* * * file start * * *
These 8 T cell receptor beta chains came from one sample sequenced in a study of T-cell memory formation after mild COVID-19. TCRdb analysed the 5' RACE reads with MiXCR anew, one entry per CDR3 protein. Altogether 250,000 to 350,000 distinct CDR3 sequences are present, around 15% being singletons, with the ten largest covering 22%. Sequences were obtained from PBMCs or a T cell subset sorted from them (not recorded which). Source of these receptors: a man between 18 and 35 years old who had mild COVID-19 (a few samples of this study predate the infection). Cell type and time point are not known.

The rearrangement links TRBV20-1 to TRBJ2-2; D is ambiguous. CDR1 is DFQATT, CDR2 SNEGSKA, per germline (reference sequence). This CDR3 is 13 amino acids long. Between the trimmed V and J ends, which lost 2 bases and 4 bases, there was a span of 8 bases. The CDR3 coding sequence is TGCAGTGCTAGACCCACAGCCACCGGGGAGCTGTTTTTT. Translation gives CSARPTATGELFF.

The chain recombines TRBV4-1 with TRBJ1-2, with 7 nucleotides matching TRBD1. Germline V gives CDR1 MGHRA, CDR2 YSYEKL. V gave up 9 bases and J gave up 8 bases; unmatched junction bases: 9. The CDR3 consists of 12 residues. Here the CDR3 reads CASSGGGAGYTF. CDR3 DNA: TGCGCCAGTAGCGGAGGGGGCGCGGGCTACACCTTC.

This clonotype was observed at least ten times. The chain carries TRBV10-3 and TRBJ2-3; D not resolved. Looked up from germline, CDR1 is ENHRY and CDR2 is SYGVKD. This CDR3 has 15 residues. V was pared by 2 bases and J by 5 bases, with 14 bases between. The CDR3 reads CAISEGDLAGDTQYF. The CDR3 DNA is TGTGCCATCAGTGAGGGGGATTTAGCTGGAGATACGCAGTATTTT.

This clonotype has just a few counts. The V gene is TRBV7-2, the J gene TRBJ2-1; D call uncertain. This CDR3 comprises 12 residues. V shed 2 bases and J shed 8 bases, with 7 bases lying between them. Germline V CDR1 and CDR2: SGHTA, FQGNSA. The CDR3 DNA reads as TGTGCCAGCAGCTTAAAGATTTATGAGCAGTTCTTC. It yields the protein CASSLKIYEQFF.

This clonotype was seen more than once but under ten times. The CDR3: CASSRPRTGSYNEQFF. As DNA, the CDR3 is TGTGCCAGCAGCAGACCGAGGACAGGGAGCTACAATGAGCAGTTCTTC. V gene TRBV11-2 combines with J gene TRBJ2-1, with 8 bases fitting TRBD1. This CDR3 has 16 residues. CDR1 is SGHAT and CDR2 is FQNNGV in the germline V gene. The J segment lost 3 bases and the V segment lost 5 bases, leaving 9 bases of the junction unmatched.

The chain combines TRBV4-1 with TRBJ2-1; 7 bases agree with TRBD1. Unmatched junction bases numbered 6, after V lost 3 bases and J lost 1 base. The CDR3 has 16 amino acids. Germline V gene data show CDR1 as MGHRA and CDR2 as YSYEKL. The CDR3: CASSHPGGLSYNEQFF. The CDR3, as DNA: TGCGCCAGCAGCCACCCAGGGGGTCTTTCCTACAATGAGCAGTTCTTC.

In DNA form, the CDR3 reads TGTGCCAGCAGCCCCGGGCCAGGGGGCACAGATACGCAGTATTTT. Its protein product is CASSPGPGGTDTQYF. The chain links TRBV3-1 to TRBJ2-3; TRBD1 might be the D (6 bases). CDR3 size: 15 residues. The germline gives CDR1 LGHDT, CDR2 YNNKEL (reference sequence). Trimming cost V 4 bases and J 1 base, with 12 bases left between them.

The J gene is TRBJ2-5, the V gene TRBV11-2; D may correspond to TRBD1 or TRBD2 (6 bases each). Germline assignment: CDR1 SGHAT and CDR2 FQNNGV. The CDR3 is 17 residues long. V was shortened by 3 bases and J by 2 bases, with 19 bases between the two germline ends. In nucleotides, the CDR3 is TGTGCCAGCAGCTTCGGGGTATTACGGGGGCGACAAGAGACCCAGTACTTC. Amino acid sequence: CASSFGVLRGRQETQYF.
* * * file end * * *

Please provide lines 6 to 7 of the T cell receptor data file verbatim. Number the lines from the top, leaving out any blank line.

This clonotype was seen more than once but under ten times. The CDR3: CASSRPRTGSYNEQFF. As DNA, the CDR3 is TGTGCCAGCAGCAGACCGAGGACAGGGAGCTACAATGAGCAGTTCTTC. V gene TRBV11-2 combines with J gene TRBJ2-1, with 8 bases fitting TRBD1. This CDR3 has 16 residues. CDR1 is SGHAT and CDR2 is FQNNGV in the germline V gene. The J segment lost 3 bases and the V segment lost 5 bases, leaving 9 bases of the junction unmatched.

The chain combines TRBV4-1 with TRBJ2-1; 7 bases agree with TRBD1. Unmatched junction bases numbered 6, after V lost 3 bases and J lost 1 base. The CDR3 has 16 amino acids. Germline V gene data show CDR1 as MGHRA and CDR2 as YSYEKL. The CDR3: CASSHPGGLSYNEQFF. The CDR3, as DNA: TGCGCCAGCAGCCACCCAGGGGGTCTTTCCTACAATGAGCAGTTCTTC.